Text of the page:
The Cross All Heretics Must Bear


Laudato Si.

“At night, I dream of radiated bulls and peacocks and swans.”Flannery O’Connor wrestling not only with mortal illness but with the possible extinction of the human race, haunted by the apocalyptic heritage of her Church, its “hair-raising history”….

 Political and social breakdown fueled paranoia and fanaticism during the Late Middle Ages. Every religious order manufactured its dissidents and heresiarchs. Franciscans and Dominicans savaged each other like tonsured Trotskyites and Stanlinists. Fearing anarchy, hardliners exercised “a conscious and severe intolerance in theory and practice,” but their harsh crackdowns and inflexible policies only courted disaster, according to Umberto Eco in his Travels in Hyperreality.

The Avignon Papacy (1309-77), which Petrarch compared to the Babylonian Captivity, and the resulting Western Schism (1378-1417) convinced believers they were living in the End Times, when pope and anti-pope excommunicated each other, crucifixes showed Jesus holding a money bag to justify private property, and the pederast and serial killer Gilles de Rais fought side by side with Joan of Arc, a saint burned for witchcraft. Christ and Antichrist, people crudely and commonly joked, had become interchangeable.

Most folks I cross paths with these days think they’re living in apocalyptic times, and — at the same time — advocate dealing with our enemies by violently crippling them into submission. That’s essentially what I’ve touched upon in the first two paragraphs above. First off, I made the point that hardliners exacerbated the thrust presented by heretics in society, making matters worse for one and all. The terrorism of the times was not dealt with properly by the use of savage counter-terrorist measures. Secondly, I underscored that almost everyone in the 15th century believed that they were — unquestionably — going over the precipice. Today’s sense of living on the edge does not deserve the (“unprecedented”) characterization it’s been given; people have had reason to believe all was going to be terminated before.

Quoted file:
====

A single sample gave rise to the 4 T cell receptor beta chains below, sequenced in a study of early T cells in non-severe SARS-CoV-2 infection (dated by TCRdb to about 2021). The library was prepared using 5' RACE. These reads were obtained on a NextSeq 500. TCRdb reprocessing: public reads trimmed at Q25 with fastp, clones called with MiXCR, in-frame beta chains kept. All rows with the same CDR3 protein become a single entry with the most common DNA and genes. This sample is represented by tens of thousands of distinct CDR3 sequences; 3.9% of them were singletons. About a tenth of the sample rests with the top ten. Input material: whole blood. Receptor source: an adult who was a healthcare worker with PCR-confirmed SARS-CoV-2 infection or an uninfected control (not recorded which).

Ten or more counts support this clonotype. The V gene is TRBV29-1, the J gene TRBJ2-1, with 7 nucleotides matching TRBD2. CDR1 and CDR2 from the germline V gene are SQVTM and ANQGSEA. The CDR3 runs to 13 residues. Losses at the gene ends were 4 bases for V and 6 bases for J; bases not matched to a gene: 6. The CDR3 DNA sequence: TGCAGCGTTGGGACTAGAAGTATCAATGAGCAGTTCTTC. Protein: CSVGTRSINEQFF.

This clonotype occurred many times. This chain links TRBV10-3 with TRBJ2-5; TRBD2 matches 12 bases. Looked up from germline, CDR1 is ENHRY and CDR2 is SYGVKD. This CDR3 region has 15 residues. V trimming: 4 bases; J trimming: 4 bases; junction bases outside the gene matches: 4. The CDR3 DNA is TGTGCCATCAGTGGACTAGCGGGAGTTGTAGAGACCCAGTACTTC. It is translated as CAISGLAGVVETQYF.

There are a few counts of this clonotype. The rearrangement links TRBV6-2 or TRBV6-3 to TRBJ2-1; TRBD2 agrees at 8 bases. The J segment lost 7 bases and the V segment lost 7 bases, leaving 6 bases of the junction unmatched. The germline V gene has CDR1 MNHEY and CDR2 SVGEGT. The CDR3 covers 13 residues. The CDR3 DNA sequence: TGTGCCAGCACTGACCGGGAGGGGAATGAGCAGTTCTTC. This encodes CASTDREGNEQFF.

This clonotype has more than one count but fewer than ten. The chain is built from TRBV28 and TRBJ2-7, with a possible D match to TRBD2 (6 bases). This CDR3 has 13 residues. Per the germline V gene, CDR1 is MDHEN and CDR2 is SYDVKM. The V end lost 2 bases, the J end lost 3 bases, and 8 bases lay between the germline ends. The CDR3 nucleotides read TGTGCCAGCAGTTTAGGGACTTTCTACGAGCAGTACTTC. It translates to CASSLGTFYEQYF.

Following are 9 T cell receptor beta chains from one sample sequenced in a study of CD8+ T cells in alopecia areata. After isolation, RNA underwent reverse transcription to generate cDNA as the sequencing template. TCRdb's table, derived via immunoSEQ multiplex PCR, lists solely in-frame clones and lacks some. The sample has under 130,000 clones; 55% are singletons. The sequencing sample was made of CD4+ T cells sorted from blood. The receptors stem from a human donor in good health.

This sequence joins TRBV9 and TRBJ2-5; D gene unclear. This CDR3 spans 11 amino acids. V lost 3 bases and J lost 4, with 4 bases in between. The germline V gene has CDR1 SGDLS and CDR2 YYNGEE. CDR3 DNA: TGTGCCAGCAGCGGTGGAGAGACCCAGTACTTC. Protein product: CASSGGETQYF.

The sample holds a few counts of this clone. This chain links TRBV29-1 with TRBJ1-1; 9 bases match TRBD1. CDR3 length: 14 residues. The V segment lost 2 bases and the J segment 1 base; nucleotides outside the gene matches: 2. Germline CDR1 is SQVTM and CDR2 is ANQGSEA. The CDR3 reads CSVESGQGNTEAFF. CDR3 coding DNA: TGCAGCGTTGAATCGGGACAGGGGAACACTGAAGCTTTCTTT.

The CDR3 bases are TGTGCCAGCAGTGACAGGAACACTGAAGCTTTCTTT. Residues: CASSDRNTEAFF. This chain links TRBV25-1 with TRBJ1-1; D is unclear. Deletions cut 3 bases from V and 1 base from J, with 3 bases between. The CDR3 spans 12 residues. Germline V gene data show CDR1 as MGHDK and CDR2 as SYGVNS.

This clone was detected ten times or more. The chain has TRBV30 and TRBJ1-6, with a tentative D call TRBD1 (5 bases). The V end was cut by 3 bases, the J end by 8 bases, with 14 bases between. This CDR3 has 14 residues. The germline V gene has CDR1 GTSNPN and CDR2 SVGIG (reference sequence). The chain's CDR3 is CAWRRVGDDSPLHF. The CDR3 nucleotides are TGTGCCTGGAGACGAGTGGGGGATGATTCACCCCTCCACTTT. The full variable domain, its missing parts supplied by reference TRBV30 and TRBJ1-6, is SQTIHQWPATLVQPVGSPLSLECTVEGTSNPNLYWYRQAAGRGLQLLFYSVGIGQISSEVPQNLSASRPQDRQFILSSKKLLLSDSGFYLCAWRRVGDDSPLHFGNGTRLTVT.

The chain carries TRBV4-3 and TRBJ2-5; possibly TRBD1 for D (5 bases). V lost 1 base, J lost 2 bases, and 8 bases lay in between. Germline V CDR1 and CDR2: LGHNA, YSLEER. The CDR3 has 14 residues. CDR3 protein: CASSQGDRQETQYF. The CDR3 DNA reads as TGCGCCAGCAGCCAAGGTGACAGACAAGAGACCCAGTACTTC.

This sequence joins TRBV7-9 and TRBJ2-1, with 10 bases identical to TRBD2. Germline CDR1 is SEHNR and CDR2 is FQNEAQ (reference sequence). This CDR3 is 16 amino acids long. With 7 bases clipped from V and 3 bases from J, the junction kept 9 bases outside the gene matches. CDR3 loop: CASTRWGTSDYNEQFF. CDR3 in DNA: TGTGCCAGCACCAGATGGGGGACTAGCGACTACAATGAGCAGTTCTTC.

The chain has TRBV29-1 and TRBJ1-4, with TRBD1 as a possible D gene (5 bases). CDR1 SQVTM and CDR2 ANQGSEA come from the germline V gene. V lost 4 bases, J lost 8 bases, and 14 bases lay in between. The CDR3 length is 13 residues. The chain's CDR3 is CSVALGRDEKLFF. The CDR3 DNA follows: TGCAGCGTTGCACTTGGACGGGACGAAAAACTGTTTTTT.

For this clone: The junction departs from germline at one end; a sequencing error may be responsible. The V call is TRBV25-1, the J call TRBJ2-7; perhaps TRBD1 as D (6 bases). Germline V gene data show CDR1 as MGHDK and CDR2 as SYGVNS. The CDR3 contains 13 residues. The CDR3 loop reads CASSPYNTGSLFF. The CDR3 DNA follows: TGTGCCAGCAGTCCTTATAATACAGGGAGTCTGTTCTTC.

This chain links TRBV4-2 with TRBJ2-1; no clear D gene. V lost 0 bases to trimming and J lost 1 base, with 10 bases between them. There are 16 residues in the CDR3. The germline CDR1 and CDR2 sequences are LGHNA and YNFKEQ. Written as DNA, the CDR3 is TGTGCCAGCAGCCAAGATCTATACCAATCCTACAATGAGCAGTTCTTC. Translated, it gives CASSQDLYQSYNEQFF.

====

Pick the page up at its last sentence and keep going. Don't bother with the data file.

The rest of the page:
For sure, environmental degradation and our nuclear threats DO — for the first time in human history — represent a unique situation; yes, the potential for total extinction is very real. But though the dangers are severe and unparalleled does not mean that citizens of the world need to throw up their hands in resignation. On the contrary, we don’t know what’s around the corner. We can’t know for sure that a given effort we make might not make a significant difference in the Big Picture.

I think it’s clear, though, that we need to become heretics of a sort when it comes to dealing with the secular powers that be AND our general population’s lifestyle. Both enable wars to proliferate along with our rampant consumerism. Each of us must risk being damned by those running and supporting the dominant culture of our times, which is greatly at odds with what, say, Pope Francis has recommended in his Laudato Si.

I have had great difficulty securing even conversation with priests about how we can honor the pope’s encyclical. It’s unbelievable how uninterested some representatives of the Church seem to be respecting implementation of what was urged by the Holy Father. But I plan to continue my outreach in that realm, and all realms, religious quarters all along the spectrum and elsewhere.

It is the cross all heretics must bear in this unfair and unintelligent world. A blessing.

Rachel Olivia O’Connor is a member of the Oxman Collective. She drew extensively from the work of the incomparable Anthony Di Renzo here (plagiarizing from his “And The Violent Bear It Away: O’Connor And The Menace Of Apocalyptic Terrorism” at points). The author can be reached at [email protected].



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